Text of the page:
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Domestic emissions in Australia.

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Castles & Cars — Cash Savings In The Suburbs

Rewiring Australia recently produced a report, Castles & Cars, with the support of Mike Cannon-Brookes that makes the case for electrifying everything in the Aussie home. Not just heating, cooling, and cooking, but also transport. There are savings to be made in the suburbs if we electrify our castles and our cars.

One of the most exciting parts of the report to me was the fact that some of the assumptions have already shifted. In Australia, petrol has increased by 30%, some electric cars (Tesla Model 3) have dropped in price by 20%, and electricity can be had at a much cheaper rate. Some state governments have already begun to incentivize the uptake of electric vehicles. TAFE colleges at the federal and state level have started to plan training programs that fit with a coming age of batteries and electrification.

This report reframes the debate around government support for electrifying the home from handout to investment in a better future. It postulates that a $12 billion investment will yield a $302 billion saving by 2035.

Castles and Cars

Money saved by electrifying homes and transport.

Australia’s 10 million households are responsible for almost half of domestic emissions, and nearly all of that comes from how we use energy in cars and homes. With appropriate financing, electric appliances will provide lower annual expenses than fossil fuel powered ones by 2024. I have a solar-powered house with an EV and would say that this is possible now.

“By 2030, Australia’s households could be saving over $40 billion a year, which is close to — and in future could overtake — our export earnings from coal.

“The Average Australian household currently uses just over 100kWh of energy, including the energy lost in thermoelectric power generation and the energy required to power personal vehicles. If all users switched to electric solutions, this drops to only 37kWh and can be nearly completely satisfied with a 10–12 kW capacity solar installation and a compatible battery.”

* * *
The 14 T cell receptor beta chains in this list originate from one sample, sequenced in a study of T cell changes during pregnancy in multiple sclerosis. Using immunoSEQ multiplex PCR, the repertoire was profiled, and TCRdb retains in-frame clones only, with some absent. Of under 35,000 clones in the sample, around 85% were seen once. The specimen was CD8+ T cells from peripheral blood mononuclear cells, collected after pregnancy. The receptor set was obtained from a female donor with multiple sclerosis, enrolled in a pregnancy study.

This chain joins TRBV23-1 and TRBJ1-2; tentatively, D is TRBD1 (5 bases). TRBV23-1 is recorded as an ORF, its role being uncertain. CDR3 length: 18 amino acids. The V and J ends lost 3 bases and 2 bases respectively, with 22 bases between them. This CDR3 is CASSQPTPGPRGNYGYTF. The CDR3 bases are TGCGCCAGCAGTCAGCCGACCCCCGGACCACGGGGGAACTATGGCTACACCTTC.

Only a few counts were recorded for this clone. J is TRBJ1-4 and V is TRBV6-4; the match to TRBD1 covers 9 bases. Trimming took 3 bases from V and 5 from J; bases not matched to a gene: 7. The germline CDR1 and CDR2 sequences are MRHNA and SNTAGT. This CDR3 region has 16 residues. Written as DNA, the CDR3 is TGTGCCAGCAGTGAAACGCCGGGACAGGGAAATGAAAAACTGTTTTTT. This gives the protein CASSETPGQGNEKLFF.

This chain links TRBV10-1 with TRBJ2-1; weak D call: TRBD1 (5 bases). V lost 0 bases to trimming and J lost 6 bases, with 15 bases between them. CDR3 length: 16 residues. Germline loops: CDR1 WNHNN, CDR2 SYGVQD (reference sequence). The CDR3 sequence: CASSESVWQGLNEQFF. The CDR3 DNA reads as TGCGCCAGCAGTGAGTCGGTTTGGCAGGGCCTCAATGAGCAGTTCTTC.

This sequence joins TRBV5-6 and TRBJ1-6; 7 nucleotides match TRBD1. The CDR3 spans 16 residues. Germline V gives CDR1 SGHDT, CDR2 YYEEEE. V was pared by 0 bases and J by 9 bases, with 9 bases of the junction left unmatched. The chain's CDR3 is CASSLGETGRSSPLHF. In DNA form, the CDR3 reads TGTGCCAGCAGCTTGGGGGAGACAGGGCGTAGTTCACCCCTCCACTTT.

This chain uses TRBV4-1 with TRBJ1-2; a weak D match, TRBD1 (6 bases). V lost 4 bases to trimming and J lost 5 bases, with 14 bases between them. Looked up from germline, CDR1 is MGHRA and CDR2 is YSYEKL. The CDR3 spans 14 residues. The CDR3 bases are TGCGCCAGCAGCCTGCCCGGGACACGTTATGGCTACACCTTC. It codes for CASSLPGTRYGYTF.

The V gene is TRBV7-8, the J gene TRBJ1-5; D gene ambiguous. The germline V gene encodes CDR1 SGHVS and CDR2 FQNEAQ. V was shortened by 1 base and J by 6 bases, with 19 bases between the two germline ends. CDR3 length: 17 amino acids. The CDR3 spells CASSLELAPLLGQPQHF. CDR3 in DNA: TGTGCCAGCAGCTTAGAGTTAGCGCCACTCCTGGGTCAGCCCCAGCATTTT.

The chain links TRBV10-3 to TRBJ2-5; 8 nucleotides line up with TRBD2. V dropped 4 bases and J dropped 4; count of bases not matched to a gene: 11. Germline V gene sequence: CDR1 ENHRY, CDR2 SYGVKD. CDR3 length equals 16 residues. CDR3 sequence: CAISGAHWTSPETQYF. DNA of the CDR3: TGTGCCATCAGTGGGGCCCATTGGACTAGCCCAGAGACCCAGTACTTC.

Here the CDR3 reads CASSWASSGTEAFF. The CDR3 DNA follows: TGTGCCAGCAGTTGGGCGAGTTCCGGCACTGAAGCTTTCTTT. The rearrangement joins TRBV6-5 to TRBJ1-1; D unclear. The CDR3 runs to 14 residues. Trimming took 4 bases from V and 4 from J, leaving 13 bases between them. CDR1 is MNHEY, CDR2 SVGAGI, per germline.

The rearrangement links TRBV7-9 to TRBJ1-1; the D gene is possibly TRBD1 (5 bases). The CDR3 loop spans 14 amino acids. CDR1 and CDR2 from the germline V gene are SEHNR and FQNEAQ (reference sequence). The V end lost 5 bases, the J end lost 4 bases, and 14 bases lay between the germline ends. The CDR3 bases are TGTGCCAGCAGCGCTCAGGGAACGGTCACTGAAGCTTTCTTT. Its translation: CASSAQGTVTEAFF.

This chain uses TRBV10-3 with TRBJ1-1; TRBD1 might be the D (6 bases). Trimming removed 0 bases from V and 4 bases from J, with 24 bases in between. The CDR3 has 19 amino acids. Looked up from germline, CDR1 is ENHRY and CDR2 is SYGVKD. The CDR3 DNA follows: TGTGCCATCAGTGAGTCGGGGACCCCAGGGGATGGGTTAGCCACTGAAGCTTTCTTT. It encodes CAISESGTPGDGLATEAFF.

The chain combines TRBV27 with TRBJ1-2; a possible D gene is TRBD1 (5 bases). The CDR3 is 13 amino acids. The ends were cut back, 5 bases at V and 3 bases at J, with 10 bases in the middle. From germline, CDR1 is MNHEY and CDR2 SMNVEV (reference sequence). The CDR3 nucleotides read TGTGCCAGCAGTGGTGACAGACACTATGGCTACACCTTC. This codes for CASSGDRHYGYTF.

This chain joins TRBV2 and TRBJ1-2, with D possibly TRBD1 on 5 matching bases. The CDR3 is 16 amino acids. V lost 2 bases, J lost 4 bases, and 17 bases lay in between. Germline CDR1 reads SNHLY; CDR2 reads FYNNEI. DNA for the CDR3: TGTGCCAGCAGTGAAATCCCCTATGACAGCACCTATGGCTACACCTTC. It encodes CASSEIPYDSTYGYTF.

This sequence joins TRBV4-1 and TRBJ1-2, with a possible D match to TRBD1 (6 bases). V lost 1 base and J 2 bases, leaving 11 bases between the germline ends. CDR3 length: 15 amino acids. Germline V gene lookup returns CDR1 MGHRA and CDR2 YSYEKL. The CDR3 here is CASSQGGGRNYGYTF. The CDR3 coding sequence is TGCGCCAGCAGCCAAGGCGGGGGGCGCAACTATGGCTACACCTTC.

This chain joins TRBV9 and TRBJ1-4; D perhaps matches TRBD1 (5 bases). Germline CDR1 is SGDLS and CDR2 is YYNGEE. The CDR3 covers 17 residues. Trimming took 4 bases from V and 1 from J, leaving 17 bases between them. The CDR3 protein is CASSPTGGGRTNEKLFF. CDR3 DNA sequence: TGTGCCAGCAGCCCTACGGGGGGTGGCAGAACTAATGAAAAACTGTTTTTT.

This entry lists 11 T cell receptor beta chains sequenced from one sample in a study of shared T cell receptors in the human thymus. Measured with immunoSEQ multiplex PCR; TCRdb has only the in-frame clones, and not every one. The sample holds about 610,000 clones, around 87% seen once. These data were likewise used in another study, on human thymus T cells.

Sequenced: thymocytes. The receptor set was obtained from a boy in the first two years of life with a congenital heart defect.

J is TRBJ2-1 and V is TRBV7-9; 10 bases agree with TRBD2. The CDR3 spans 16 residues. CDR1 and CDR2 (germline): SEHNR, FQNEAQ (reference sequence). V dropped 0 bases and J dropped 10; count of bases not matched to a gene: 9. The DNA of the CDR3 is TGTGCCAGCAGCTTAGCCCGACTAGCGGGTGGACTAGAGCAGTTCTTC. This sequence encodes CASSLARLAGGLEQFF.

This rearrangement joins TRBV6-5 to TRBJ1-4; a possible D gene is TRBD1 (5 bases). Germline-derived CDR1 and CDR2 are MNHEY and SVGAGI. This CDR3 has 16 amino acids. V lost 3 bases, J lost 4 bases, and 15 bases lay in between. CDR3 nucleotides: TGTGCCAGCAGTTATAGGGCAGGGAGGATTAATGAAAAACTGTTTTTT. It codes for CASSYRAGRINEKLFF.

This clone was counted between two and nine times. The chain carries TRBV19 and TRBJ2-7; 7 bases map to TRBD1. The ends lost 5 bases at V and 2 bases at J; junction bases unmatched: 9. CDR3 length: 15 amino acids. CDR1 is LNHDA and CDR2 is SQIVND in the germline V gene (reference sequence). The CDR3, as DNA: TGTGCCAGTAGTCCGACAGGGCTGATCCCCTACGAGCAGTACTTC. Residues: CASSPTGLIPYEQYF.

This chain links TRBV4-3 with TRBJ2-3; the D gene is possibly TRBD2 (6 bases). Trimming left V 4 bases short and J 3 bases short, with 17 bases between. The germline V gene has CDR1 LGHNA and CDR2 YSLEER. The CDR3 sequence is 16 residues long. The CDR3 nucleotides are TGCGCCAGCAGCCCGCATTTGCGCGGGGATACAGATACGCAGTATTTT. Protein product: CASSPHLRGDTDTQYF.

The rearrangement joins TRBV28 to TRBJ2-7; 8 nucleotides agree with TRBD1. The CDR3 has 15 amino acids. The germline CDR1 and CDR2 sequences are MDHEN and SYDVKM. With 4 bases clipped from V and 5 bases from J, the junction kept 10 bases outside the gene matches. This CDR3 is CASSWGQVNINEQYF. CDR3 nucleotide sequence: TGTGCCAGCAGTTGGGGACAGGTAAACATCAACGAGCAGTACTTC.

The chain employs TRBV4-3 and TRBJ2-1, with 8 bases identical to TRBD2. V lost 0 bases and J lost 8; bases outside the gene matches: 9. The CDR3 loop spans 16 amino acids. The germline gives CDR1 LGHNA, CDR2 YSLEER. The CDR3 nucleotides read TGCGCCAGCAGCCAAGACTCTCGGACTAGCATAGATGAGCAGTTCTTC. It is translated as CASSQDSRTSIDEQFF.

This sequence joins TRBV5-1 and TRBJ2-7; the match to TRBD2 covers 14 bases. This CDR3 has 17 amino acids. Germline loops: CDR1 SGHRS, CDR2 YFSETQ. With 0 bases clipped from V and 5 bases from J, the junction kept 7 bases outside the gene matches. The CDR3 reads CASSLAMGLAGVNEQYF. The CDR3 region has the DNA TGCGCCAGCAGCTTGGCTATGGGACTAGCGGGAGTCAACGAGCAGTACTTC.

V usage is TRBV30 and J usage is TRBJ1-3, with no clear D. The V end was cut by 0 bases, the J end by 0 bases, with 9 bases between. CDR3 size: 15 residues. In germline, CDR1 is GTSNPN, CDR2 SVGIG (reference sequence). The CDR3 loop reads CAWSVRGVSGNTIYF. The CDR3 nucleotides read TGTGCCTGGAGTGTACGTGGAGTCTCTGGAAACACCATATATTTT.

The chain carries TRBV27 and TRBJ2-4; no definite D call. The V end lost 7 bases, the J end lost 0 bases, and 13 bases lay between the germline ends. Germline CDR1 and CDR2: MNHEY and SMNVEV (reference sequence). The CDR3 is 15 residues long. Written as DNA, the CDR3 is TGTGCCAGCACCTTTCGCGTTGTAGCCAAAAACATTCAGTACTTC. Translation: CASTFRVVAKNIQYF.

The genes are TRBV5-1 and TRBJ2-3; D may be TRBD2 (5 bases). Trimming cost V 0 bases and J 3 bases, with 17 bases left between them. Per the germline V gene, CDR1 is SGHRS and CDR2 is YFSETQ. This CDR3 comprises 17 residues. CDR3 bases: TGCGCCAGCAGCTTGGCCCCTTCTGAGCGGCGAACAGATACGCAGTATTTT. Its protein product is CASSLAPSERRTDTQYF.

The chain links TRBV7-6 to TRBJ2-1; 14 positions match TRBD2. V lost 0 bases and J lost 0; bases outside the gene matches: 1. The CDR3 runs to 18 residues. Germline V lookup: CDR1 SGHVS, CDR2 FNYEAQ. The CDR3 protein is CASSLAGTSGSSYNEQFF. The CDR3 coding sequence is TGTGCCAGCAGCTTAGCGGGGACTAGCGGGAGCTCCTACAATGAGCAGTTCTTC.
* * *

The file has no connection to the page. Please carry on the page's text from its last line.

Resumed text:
The potential of Australian rooftop solar generation is 245 TWh per year. Residential solar potential alone is 130 TWh, enough to power 10 million 37 kWh Aussie homes. “Cars are the largest contributor to household emissions and energy cost, accounting for 38% of household emissions and averaging ~$3,000 per household in annual fuel expenses.” This will only increase. As an EV driver, I watch the price of petrol constantly increase. I am saving $4000 per year in fuel costs alone.

By replacing their current cars with electric vehicles, switching their natural gas heating systems (water heating, space heating, or kitchen) to electric heat pumps, and providing their electricity from solar on the roof, the average Aussie could be saving significant amounts of money.

“If this shift is embraced right now and we replace current machines with zero-emission alternatives (from heaters, to cars, to power plants), we can win the global race for decarbonisation and keep track with emissions trajectories commensurate with a 1.5 degree world.”

We need to practice 100% clean replacement. If your gas stove stops working, replace it with an electric one. If your water heater stops working, replace it with electric — or better yet, solar. When your car breaks down, replace it with an EV — or possibly an electric bike paired with public transport. We don’t need two cars in every garage. With a little planning, we could use one car and an alternative form of transport.

“Finance is clearly a piece of the puzzle that needs to be considered and, pleasingly, major banks are now providing consumer financing for these goods. The banks aren’t stupid. They know that by 2030 the average Australian household could save $5,000–6,000 per year on energy and vehicle fuel costs relative to 2021. …

“Providing rebates and financing to low income households in this transition phase needs to be a national priority. …

“It isn’t rocket science, we need to abolish subsidies for gas appliances, stop expanding gas reticulation networks, and aggressively phase out natural gas for both new households and existing households. New programmes will be required to build battery and EV markets, with a priority on low-income homes. Australia will need to develop financing solutions for the lowest income households including policies that incentivize both landlords and renters to help appropriately distribute the savings.”

It is important to note that this is not only possible but is happening now in suburbs and streets near you. What we need to do is speed it up so that our castles and cars save us money, rather than costing the earth.

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Written By

David Waterworth is a retired teacher who divides his time between looking after his grandchildren and trying to make sure they have a planet to live on. He is long on Tesla [NASDAQ:TSLA].


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